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Articles by F. Sahin
Total Records ( 2 ) for F. Sahin
  S.E. Hismiogullari , A.A. Hismiogullari , F. Sahin , E. Toksoy Oner , S. Yenice and D. Karasartova
  Organic acids are becoming more accepted as substitutes for antibiotics. The aim of this study was to determine the antibacterial effects of ascorbic acid, lactic acid and acetic acid and at the same time to analyze the cytotoxicity of these organic acids to mammalian cells. The antibacterial effects of ascorbic acid, lactic acid and acetic acid in Brain Heart Infusion (BHI), at 4, 1, 0.5, 0.25 and 0.1% concentrations, on the bacteria suspensions of Staphylococcus aureus ATCC29740 and Escherichia coli DH5a strains, were determined by dilution methods. The cytotoxic effects of organic acids in Dulbecco’s Modified Eagle’s Medium (DMEM) at 4, 1, 0.5, 0.25 and 0.1% concentrations on cell cultures of murine fibroblast NIH 3T3 cells, were analyzed by the 3-(4,5-Dimethyl-2-thiazolyl)-2,5-diphenyl-2H-tetrazolium bromide (MTT) test. Antibacterial study showed that acetic acid was the most effective acid on both bacterial strains followed by lactic acid and ascorbic acid. Interestingly, although lactic acid was highly antibacterial, it produced the least cytotoxic effect on murine fibroblast cells. Acetic acid produced the strongest cytotoxic effect. At the same concentrations, the lowest pH values were measured in lactic acid containing media. It was followed by acetic acid. This study showed that the antibacterial and cytotoxic effects of organic acids may follow different mechanisms, on the other hand, pH changes caused by organic acids are not the only determining factor. Therefore, testing the cytotoxicity of organic acids on mammalian cells is usefull in preventing the detrimental effects of organic acids to the mammalian cells before using them as antibacterial agents.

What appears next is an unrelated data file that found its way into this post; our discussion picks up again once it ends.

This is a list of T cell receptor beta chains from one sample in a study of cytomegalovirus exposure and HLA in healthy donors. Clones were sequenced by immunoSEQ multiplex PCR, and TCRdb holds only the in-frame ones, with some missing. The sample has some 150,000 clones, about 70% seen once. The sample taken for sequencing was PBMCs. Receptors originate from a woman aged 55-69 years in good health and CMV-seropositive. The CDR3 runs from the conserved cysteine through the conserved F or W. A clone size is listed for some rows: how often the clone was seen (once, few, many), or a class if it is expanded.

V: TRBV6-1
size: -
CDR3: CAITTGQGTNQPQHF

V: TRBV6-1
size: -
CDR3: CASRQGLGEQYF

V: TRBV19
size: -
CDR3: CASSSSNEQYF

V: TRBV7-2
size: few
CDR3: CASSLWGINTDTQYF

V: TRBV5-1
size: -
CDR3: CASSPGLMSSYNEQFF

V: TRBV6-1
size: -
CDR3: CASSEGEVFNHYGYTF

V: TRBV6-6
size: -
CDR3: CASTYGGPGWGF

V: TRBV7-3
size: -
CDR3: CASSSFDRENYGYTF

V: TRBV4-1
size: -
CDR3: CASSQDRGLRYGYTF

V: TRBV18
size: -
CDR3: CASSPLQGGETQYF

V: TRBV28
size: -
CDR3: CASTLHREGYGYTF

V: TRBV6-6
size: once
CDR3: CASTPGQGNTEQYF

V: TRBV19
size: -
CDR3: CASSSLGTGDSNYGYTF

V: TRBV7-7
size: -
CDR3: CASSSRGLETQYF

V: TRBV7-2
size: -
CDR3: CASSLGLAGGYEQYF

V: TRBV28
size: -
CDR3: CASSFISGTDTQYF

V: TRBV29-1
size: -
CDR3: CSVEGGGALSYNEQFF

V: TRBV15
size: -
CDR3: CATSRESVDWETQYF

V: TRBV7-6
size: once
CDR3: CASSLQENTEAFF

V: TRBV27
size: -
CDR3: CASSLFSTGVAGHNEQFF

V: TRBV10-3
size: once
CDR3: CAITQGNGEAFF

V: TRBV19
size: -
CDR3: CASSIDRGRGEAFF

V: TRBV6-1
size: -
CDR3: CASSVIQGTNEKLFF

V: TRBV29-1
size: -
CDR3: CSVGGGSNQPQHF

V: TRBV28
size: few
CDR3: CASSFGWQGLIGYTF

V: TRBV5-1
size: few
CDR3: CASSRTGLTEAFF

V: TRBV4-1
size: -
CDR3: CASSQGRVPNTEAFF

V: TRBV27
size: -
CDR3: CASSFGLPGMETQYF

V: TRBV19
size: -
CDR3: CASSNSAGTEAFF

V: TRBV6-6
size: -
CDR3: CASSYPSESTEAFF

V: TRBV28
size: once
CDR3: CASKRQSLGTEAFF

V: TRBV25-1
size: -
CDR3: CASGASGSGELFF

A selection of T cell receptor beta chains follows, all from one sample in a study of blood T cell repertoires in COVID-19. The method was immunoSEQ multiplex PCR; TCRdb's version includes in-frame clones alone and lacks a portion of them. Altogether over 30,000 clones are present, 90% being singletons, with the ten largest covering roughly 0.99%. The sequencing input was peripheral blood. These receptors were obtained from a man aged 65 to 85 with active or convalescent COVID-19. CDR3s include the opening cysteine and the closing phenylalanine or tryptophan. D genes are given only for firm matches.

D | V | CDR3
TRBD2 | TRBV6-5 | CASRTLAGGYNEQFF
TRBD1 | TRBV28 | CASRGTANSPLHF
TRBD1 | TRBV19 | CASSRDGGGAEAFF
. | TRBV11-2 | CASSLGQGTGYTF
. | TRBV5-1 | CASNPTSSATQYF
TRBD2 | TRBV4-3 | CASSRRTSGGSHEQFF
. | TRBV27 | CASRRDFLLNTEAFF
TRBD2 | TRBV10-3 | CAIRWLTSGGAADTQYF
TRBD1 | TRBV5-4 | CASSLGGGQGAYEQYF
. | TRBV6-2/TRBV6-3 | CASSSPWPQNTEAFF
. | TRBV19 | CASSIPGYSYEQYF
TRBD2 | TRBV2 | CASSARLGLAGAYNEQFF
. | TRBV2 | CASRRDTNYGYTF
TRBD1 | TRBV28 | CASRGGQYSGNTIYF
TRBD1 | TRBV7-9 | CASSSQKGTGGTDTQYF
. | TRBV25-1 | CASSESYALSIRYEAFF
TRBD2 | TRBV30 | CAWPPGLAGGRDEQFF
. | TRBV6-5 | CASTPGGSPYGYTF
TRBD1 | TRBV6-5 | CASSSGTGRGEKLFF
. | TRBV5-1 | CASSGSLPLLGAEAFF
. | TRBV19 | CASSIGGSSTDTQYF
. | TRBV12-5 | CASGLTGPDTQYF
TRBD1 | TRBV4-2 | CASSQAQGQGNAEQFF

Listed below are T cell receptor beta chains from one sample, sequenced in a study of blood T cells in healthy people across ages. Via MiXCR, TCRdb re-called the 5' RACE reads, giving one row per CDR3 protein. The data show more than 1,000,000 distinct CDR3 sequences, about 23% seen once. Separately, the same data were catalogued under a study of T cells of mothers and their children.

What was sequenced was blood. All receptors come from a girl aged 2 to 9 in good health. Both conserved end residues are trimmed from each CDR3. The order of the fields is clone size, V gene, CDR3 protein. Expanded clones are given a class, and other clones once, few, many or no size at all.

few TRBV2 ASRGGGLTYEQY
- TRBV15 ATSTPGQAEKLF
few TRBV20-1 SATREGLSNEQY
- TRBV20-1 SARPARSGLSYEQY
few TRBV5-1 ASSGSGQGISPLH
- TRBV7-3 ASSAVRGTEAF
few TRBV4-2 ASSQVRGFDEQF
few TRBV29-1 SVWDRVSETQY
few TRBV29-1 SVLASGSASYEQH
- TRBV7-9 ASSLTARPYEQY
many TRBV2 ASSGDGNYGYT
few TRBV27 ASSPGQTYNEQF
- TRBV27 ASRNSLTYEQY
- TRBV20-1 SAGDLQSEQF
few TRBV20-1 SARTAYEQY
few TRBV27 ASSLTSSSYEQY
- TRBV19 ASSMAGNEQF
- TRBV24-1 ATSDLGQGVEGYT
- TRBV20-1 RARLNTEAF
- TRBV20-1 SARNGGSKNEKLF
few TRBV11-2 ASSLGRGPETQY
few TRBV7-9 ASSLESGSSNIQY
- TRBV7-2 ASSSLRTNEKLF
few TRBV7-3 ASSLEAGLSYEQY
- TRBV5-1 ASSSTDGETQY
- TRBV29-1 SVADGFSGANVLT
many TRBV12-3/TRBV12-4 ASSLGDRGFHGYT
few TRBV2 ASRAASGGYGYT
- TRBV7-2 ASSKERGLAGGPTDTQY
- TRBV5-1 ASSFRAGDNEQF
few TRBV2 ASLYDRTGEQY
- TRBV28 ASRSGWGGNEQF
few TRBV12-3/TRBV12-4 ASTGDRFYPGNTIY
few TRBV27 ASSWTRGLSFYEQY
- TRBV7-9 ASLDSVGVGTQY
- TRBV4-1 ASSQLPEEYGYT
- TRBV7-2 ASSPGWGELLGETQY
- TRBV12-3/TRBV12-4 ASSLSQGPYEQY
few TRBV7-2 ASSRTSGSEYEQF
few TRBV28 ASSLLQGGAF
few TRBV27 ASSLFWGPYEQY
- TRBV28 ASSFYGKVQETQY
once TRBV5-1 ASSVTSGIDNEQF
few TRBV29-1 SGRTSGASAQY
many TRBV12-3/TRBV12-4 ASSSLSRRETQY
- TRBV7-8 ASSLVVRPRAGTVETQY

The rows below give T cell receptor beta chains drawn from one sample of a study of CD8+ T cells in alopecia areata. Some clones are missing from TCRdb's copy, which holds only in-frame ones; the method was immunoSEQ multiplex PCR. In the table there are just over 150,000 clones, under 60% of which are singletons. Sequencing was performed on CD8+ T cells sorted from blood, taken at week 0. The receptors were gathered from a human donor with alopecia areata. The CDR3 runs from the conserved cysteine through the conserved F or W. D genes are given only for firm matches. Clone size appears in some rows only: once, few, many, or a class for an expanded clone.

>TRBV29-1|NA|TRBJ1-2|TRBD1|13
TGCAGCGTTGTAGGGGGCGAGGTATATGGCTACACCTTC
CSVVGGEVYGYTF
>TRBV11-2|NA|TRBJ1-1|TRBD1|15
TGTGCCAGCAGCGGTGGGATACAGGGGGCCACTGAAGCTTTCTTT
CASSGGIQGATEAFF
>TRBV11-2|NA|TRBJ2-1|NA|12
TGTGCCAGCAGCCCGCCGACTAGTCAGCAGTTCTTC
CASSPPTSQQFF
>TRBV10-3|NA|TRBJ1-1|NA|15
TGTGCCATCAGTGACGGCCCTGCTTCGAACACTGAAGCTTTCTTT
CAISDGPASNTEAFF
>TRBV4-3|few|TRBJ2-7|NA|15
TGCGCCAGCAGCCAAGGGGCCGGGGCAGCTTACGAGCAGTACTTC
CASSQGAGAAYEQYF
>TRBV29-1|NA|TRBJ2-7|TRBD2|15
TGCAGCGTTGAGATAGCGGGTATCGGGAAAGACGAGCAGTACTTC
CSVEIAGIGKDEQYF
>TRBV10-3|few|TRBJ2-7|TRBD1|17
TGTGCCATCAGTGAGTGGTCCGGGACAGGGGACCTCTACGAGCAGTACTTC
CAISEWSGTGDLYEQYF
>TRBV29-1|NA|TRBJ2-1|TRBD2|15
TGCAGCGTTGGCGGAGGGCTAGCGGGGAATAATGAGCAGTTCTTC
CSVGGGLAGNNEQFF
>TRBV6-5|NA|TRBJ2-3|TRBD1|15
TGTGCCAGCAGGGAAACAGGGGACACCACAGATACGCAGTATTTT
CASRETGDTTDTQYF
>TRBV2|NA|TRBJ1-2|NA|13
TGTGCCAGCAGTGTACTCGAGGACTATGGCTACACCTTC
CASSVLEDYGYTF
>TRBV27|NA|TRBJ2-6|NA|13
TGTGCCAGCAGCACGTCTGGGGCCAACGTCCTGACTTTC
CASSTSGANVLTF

S.E. Hismiogullari , E. Elyurek , A.A. Hismiogullari , F. Sahin , M. Basalan and S. Yenice
  In order to assess the potential use of fatty acids and their derivatives as alternatives to the regionally banned antibiotics, the bacteriocidal and cytotoxic effects of caproic (hexanoic) and caprylic (octanoic) acids were investigated. Fatty acids at various concentrations were added to media containing Staphylococcus aureus, Escherichia coli and murine fibroblast cells. At 0.5% (w/v) concentration of  hexanoic acid, both S. aureus and E. coli growth occurred, however, octanoic acid was effective on inhibition of growth of both bacteria above 1% level. At the same time octanoic acid above 0.5%, hexanoic acid above 0.25% levels inhibited mammalian cell growth. Both acids decreased the medium pH linearly with increasing concentration. Further investigation is needed to prove that they may be usable for in vivo applications.
 
 
 
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